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Sixers didn’t take Wizards seriously until it was too late in Thursday’s loss in Washington

The players admitted to a lack of focus, especially after jumping to an 11-point lead in the first quarter.

Washington Wizards forward Rui Hachimura celebrates a dunk against the 76ers at Capital One Arena.
Washington Wizards forward Rui Hachimura celebrates a dunk against the 76ers at Capital One Arena.Read moreToni L. Sandys

WASHINGTON — There were many reasons why the Sixers suffered yet another loss in Washington, but the biggest is that they didn’t take the struggling Wizards very seriously.

The Sixers led by as many as 11 points in the first quarter, trailed by as many as 15 in the fourth, before making a too-late comeback in Thursday’s 119-113 loss to the Wizards in Capital One Arena.

It was the Sixers’ 10th consecutive loss to the Wizards in Washington.

In a very quiet locker room, the Sixers’ players admitted that their mental focus wasn’t where it needed to be.

“We came in too relaxed, didn’t take care of the ball, waited too long down the stretch trying to get the game back,” said point guard Ben Simmons, who had 17 points and 10 assists, but many were negated by seven turnovers.

Being too relaxed doesn’t show the greatest concern for an opponent.

“We have to have the mentality where we have to come in focused, no matter who we playing, regardless of the situation,” Simmons said.

The Sixers are now 15-7 as they resume action with weekend home games Saturday against Cleveland and Sunday against Toronto.

While they are 10-0 at home, the Sixers are just 5-7 on the road. Four of those losses came to teams that are under .500.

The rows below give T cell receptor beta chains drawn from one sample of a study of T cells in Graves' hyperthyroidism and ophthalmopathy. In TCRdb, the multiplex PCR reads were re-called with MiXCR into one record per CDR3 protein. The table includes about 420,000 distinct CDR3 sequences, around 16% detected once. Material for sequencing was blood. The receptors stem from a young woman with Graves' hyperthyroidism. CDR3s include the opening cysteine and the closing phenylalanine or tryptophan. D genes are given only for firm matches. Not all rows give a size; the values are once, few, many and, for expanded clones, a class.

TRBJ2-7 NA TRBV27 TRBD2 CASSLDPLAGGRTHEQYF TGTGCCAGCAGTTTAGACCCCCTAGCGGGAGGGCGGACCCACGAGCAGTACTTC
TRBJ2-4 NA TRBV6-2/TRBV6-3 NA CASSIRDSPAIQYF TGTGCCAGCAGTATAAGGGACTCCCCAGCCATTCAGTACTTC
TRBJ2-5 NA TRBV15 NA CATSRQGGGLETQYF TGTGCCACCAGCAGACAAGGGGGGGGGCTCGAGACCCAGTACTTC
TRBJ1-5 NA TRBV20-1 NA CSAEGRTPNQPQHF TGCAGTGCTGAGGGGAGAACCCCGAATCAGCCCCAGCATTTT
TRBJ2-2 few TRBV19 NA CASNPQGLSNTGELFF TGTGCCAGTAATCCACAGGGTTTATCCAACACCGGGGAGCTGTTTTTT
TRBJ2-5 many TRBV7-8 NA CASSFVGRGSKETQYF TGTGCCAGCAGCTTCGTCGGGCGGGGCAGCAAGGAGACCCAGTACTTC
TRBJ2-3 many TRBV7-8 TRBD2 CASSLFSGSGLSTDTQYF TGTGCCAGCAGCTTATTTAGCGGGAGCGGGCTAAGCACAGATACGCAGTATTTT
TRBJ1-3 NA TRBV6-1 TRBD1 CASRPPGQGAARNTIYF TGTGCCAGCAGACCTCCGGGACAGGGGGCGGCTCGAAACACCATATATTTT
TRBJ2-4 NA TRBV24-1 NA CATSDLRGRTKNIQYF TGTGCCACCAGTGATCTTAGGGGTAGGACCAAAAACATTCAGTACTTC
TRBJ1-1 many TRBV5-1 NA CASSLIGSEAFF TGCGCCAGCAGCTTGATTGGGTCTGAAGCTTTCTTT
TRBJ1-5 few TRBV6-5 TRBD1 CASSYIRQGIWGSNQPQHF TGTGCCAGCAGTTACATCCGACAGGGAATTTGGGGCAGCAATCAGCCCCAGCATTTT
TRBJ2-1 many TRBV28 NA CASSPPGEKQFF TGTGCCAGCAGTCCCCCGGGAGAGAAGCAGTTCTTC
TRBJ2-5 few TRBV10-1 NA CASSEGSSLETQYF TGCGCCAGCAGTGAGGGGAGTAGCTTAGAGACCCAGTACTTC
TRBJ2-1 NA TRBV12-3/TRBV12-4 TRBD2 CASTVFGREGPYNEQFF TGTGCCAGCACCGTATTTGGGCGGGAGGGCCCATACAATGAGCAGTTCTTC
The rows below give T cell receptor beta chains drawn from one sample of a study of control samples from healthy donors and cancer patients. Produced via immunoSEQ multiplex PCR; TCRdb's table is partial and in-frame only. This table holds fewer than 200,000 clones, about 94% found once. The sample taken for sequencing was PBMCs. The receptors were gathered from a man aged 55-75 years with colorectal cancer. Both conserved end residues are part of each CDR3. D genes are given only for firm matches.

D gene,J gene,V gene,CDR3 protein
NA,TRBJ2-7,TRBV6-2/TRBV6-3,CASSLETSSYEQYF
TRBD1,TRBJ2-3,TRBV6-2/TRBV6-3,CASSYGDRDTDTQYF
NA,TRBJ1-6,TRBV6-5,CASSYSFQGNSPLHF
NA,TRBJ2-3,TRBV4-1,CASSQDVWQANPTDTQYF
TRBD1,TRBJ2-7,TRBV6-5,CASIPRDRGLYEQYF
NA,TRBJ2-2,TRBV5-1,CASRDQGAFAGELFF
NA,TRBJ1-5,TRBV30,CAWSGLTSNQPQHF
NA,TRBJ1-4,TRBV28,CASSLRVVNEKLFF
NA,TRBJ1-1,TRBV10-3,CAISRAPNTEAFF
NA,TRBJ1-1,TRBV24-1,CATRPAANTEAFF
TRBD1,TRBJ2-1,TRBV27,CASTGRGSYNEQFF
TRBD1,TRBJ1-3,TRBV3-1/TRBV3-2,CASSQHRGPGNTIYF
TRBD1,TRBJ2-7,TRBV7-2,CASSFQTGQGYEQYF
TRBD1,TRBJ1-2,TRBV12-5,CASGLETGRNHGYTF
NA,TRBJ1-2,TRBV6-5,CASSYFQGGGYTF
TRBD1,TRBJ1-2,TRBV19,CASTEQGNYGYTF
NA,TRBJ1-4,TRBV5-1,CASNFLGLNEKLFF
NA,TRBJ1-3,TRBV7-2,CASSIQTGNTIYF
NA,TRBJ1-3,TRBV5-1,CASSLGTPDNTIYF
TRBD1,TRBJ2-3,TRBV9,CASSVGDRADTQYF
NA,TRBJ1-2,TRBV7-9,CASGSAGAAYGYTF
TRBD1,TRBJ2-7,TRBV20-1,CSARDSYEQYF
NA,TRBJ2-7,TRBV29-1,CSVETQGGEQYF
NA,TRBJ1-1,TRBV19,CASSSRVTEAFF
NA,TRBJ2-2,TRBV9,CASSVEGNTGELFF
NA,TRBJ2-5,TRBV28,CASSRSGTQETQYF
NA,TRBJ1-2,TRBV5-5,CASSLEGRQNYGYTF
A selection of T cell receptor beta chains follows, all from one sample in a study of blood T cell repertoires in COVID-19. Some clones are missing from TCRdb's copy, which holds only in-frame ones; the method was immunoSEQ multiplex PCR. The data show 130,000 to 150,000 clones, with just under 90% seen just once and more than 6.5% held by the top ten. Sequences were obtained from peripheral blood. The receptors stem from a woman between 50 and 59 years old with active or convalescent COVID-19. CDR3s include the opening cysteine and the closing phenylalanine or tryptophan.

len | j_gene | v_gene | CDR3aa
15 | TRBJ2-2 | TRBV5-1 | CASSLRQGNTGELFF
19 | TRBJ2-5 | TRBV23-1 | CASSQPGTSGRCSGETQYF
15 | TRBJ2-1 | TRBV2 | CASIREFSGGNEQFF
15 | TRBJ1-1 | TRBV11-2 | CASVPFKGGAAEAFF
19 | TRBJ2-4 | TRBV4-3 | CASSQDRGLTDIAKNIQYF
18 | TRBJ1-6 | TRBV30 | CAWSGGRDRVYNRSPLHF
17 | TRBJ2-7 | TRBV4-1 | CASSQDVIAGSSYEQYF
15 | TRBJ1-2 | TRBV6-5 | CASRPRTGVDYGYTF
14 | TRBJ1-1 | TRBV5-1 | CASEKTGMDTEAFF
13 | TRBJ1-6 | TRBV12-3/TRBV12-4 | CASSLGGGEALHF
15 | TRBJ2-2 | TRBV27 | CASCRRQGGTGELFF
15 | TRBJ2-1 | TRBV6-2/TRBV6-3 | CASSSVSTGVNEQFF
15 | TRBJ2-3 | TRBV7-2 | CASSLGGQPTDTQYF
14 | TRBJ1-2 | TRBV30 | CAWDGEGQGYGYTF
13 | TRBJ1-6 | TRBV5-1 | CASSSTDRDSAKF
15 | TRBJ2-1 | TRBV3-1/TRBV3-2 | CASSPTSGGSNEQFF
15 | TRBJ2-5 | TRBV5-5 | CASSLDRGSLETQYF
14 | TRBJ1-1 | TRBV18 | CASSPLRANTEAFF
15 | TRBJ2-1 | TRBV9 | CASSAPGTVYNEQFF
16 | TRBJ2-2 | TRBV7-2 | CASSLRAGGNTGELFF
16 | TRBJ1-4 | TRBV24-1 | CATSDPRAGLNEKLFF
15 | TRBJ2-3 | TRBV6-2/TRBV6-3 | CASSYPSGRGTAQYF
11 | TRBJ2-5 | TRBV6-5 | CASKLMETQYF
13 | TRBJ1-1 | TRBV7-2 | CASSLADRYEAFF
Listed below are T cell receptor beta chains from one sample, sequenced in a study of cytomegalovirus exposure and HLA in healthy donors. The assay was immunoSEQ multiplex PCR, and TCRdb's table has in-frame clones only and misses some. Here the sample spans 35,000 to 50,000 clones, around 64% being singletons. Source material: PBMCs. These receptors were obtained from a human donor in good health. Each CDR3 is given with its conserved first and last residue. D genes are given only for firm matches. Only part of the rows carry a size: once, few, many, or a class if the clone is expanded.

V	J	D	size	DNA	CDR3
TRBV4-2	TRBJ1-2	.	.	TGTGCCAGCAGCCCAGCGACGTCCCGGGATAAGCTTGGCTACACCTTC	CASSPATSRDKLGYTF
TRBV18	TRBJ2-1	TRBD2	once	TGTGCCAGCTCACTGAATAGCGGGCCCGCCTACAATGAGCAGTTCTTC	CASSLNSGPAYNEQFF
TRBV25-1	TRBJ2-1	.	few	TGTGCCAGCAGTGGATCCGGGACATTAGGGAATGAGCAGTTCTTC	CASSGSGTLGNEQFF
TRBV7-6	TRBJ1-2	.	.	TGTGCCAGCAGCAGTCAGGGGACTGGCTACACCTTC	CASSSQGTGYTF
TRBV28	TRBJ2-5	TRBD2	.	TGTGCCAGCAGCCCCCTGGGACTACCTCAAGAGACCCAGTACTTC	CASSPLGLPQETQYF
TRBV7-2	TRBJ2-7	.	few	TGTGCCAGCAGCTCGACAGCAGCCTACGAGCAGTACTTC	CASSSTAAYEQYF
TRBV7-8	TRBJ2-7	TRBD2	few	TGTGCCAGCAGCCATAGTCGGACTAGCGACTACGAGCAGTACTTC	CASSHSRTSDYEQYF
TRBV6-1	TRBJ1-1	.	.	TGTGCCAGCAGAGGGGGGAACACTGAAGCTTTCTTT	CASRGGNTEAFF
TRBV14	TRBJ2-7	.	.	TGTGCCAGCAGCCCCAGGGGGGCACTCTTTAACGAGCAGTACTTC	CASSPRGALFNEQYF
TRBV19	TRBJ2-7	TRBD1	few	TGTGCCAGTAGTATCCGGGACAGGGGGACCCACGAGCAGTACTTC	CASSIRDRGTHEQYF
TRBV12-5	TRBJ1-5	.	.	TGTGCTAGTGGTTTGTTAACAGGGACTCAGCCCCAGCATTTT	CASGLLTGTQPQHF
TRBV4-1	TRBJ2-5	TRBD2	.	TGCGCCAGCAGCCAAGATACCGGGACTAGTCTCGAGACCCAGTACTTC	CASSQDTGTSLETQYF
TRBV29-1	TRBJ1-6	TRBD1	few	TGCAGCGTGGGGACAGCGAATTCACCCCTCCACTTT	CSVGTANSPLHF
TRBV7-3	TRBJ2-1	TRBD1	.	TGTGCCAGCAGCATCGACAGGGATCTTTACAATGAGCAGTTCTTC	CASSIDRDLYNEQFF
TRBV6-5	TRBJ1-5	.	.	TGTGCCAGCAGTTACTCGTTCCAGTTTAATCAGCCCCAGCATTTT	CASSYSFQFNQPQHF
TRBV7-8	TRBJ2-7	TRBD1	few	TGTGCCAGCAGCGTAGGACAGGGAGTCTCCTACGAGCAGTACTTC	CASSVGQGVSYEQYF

What made this loss even more pronounced is that the Wizards’ best player, Bradley Beal, had an off game. Beal, who was frequently guarded by Simmons, had 26 points, but shot just 7-for-24 from the field, and 1-for-4 from beyond the arc.

Still, his teammates, particularly rookie Rui Hachimura (27 points) and Davis Bertans (25 points), picked up the slack.

Washington is 7-13, apparently going nowhere, but played with a fire, especially after that early first-quarter deficit. It was a fire that left the Sixers after their early spurt.

“We were up in the first quarter and then we kind of relaxed in the second quarter and they got hot," said Joel Embiid, who had 26 points and 21 rebounds, but also committed eight turnovers. "Trying to get back in the game, it wasn’t enough.”

There goes that relaxing again.

Tobias Harris, who had a game-high 33 points, talked about a lack of focus. This usually comes when a team takes an opponent for granted.

“We should have been locked in more in the game,” Harris said. “We have to be mentally tough, just a little more focused and execute and make the right plays to expand the lead, and too many times we get too comfortable.”

The Sixers had two days off before the game, having last played during Monday’s 103-94 home win over Utah. So they can’t blame fatigue.

“I thought that it took us about 35 to 38 minutes to come with an energy that we have been playing with,” coach Brett Brown said. “You don’t attain defensive standards and ranking that we have, playing the way we did the first three periods.”

The Sixers dug too deep a hole, and when they finally did take the Wizards seriously, it was too late.